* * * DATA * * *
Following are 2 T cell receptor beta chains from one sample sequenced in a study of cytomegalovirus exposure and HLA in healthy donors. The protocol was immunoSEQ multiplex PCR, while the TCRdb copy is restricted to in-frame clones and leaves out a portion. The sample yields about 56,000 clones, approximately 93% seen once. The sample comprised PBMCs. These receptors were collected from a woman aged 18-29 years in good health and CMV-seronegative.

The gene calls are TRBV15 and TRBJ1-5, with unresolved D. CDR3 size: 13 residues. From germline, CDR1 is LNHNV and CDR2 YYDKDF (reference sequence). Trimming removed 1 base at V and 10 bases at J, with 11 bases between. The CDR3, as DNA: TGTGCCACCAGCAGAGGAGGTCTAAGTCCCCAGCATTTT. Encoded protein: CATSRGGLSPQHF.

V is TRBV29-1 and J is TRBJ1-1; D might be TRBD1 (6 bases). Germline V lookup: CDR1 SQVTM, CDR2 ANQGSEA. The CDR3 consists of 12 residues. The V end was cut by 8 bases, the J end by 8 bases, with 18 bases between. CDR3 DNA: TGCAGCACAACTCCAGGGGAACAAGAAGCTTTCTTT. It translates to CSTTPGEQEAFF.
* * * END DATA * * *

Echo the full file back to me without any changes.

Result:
Following are 2 T cell receptor beta chains from one sample sequenced in a study of cytomegalovirus exposure and HLA in healthy donors. The protocol was immunoSEQ multiplex PCR, while the TCRdb copy is restricted to in-frame clones and leaves out a portion. The sample yields about 56,000 clones, approximately 93% seen once. The sample comprised PBMCs. These receptors were collected from a woman aged 18-29 years in good health and CMV-seronegative.

The gene calls are TRBV15 and TRBJ1-5, with unresolved D. CDR3 size: 13 residues. From germline, CDR1 is LNHNV and CDR2 YYDKDF (reference sequence). Trimming removed 1 base at V and 10 bases at J, with 11 bases between. The CDR3, as DNA: TGTGCCACCAGCAGAGGAGGTCTAAGTCCCCAGCATTTT. Encoded protein: CATSRGGLSPQHF.

V is TRBV29-1 and J is TRBJ1-1; D might be TRBD1 (6 bases). Germline V lookup: CDR1 SQVTM, CDR2 ANQGSEA. The CDR3 consists of 12 residues. The V end was cut by 8 bases, the J end by 8 bases, with 18 bases between. CDR3 DNA: TGCAGCACAACTCCAGGGGAACAAGAAGCTTTCTTT. It translates to CSTTPGEQEAFF.